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Psychometric properties of the original and short versions of the Falls Efficacy Scale-International (FES-I) in people with Parkinson’s disease
Department of Health Sciences, Lund University.
Department of Health Sciences, Lund University.
Luleå University of Technology, Department of Health Sciences, Health and Rehabilitation.ORCID iD: 0000-0001-5294-3332
2017 (English)In: Health and Quality of Life Outcomes, ISSN 1477-7525, E-ISSN 1477-7525, Vol. 15, no 1, article id 116Article in journal (Refereed) Published
Abstract [en]

Background

Fear of falling is common in people with Parkinson’s disease (PD) and is associated with an increased risk for future falls, activity limitations and a reduced quality of life. The Falls Efficacy Scale-International (FES-I) assesses fear of falling conceptualized as concerns about falling. The original FES-I has good psychometric properties in people with PD, but whether this applies also for the short version of FES-I remains to be shown.

The aim of the present study was to evaluate the psychometric properties of the short FES-I and to compare these with the original FES-I in the same sample of people with PD. The investigated psychometric properties included known groups validity, data completeness, scaling assumptions, targeting and reliability.

Methods

A postal survey, which included the original, full-length FES-I, was distributed to 174 people with PD. Responders received a second survey after two weeks. From these data, short FES-I total scores were calculated by extracting the items that are included in the short version of the scale.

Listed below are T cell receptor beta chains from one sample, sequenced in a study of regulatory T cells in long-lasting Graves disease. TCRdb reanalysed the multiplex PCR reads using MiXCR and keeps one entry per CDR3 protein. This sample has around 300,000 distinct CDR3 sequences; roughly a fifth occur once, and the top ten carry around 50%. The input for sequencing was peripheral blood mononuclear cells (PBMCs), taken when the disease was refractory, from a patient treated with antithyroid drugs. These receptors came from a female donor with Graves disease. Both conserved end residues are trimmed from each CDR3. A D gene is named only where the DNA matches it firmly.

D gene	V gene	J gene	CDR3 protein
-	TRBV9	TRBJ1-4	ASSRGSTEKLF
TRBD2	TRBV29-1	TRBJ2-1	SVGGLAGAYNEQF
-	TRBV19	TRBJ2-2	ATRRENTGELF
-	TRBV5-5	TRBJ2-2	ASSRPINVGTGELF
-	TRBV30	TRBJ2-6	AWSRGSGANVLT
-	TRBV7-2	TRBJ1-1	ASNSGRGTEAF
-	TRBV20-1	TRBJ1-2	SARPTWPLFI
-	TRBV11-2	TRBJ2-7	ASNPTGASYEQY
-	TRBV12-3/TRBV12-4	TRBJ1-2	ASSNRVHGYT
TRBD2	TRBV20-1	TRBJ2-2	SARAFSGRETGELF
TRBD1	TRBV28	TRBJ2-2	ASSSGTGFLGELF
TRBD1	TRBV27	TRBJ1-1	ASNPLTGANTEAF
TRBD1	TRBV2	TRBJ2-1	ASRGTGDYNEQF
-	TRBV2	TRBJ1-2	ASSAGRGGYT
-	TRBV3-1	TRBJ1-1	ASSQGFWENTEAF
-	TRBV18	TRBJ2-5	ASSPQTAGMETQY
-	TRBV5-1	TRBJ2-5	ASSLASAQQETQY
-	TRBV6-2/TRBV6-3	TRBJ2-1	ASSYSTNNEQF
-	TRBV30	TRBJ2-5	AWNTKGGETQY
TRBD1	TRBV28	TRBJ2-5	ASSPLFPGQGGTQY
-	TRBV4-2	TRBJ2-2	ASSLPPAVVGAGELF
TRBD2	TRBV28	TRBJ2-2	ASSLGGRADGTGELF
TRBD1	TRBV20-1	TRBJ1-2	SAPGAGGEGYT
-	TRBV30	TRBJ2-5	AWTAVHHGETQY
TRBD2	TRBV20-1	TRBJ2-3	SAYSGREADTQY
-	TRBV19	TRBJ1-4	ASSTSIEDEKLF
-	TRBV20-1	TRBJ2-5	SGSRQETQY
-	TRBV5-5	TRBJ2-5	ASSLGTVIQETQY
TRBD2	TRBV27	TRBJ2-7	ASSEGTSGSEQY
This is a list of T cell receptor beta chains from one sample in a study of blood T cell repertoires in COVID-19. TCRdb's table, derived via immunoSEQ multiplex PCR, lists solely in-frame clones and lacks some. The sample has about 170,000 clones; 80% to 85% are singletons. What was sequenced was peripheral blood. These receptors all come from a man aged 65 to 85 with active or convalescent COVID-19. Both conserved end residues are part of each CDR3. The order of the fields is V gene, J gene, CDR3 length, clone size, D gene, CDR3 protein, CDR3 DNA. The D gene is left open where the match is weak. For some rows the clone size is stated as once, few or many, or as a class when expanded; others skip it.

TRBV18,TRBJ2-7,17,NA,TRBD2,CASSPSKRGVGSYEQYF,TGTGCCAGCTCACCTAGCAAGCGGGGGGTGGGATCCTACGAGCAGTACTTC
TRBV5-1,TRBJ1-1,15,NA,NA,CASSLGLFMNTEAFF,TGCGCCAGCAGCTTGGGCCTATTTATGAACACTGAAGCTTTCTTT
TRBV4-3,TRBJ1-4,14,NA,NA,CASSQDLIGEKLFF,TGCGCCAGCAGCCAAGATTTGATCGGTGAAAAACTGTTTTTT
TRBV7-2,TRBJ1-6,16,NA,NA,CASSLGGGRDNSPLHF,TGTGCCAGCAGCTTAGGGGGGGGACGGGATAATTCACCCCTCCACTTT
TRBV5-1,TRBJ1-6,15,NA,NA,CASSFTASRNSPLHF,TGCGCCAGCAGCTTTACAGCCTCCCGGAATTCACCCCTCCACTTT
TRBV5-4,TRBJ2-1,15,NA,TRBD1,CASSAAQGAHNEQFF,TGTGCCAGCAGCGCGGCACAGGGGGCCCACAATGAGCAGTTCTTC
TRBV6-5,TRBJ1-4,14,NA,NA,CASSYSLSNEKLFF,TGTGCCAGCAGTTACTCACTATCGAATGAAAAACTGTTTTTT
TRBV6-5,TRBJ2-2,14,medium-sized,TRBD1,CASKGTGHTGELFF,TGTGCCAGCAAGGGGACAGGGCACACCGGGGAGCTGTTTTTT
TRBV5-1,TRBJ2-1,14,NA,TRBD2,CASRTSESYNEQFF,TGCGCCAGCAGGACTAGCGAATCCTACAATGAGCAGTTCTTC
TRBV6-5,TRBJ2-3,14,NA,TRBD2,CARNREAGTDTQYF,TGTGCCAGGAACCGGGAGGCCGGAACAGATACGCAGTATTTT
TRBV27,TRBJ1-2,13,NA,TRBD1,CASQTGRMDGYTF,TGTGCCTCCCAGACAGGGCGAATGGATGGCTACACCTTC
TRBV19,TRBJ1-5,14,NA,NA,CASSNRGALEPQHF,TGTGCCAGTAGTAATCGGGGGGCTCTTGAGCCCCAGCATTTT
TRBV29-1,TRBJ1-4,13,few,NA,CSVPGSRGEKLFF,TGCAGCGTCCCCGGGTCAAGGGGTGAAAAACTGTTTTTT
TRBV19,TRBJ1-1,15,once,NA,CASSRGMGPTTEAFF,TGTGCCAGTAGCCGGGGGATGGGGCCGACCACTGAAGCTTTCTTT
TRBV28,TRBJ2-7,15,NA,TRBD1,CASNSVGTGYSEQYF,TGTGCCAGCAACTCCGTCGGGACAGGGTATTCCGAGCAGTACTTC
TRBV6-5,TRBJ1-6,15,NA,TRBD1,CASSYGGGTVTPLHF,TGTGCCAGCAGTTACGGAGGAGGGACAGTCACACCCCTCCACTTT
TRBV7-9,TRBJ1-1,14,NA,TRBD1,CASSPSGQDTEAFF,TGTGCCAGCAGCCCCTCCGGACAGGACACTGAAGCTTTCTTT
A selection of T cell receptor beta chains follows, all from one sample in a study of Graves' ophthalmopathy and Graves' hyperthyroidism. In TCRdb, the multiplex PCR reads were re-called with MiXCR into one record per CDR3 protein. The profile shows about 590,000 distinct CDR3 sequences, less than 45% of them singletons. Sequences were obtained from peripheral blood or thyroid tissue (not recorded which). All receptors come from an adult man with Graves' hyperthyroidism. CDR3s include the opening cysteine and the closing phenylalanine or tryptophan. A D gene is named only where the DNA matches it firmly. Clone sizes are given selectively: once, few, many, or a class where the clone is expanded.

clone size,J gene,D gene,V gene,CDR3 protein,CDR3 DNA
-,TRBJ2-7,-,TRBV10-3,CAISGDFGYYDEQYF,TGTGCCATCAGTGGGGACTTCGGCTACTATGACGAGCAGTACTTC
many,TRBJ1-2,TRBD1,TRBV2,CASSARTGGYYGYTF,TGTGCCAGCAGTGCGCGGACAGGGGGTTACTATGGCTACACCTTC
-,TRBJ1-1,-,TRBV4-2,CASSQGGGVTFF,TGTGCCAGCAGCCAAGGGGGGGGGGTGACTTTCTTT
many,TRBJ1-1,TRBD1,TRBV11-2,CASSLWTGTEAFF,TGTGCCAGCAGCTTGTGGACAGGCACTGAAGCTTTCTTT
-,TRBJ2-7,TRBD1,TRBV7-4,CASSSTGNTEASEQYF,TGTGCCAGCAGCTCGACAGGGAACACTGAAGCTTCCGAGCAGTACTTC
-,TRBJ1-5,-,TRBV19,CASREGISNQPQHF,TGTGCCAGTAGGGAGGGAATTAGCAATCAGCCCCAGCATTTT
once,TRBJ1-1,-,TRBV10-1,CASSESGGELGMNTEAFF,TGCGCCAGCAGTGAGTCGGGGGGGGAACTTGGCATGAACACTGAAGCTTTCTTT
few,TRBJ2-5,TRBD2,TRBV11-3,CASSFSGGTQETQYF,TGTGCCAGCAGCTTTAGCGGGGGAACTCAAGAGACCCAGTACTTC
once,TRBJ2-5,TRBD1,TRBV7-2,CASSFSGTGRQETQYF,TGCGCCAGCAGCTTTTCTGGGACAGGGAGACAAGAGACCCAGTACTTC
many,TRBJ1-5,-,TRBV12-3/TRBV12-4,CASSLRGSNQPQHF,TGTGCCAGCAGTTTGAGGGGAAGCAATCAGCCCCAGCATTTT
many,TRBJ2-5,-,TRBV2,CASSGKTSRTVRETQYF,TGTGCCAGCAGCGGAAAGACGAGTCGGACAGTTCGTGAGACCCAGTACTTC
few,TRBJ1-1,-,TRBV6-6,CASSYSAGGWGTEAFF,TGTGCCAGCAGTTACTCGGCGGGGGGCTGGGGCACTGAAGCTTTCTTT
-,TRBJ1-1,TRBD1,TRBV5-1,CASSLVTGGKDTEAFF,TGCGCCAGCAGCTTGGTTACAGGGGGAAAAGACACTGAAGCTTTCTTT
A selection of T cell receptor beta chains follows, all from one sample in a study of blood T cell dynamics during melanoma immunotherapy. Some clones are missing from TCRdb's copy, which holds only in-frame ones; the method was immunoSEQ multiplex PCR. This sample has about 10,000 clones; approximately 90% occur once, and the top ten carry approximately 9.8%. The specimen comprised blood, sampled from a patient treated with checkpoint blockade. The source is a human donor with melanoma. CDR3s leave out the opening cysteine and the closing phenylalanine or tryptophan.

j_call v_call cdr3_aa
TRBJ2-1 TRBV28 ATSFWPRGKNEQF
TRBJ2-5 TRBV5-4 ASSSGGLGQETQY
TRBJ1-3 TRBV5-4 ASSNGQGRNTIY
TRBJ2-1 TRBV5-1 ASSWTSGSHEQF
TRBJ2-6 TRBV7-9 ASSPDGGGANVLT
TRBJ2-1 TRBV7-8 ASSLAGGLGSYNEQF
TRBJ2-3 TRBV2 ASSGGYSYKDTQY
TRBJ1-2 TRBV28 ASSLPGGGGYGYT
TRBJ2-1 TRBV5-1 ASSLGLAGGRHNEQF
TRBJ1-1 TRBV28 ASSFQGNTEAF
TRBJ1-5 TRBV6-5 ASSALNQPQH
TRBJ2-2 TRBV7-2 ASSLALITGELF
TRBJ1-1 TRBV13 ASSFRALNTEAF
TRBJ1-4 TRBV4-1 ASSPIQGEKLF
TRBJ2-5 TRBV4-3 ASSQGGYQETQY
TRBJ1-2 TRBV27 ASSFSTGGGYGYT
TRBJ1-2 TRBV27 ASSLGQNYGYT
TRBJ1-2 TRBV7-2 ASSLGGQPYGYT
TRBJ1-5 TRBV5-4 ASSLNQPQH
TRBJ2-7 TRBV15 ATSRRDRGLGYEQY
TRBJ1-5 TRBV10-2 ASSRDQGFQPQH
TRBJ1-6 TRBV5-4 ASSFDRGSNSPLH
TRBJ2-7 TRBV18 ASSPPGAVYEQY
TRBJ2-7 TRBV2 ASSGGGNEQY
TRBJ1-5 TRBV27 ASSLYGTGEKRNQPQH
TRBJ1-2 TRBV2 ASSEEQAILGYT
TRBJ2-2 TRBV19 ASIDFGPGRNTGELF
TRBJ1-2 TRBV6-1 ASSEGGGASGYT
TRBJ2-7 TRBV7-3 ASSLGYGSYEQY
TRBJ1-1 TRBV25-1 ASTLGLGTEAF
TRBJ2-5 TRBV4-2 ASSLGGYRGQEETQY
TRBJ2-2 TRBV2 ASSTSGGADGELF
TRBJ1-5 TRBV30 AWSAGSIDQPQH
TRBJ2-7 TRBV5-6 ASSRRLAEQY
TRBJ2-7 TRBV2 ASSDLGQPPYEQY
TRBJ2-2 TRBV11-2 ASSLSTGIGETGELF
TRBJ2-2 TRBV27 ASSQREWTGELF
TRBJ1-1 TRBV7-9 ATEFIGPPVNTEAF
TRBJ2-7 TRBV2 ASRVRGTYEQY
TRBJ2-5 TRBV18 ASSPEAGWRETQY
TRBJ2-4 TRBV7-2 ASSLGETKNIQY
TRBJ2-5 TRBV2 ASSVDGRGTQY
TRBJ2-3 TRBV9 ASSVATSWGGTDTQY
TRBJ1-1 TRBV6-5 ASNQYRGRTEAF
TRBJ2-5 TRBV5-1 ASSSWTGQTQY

Results

Median age and PD duration of the 101 responders (43% women) were 73 and 5 years, respectively. The original as well as the short FES-I scores were able to discriminate (p < 0.001) between groups with and without fear of falling, activity avoidance, falls, near falls, and with various self-rated PD severity, respectively. Both versions of FES-I had a high level of data completeness (0.7 to 0.9% missing item responses). Scaling assumptions were acceptable for the original as well as the short FES-I. While the short FES-I had 19% floor effect, the original version was better targeted. Both versions were reliable and obtained high values for internal consistency (Cronbach’s alpha >0.8) and test-retest reliability (Intraclass Correlation Coefficient > 0.9).

Conclusions

Both the original and short FES-I revealed generally good psychometric properties in people with PD, although the original scale was better targeted. Due to the higher floor effect in the short FES-I, the present findings favors using the original, full-length FES-I in longitudinal follow-ups, intervention studies and clinical practice when addressing concerns about falling.

Place, publisher, year, edition, pages
BioMed Central (BMC) , 2017. Vol. 15, no 1, article id 116
National Category
Occupational Therapy
Research subject
Occupational therapy
Identifiers
URN: urn:nbn:se:ltu:diva-63691DOI: 10.1186/s12955-017-0689-6ISI: 000402680100001PubMedID: 28569162Scopus ID: 2-s2.0-85020025067OAI: oai:DiVA.org:ltu-63691DiVA, id: diva2:1105151
Note

Validerad;2017;Nivå 2;2017-06-02 (andbra)

Available from: 2017-06-02 Created: 2017-06-02 Last updated: 2018-11-16Bibliographically approved

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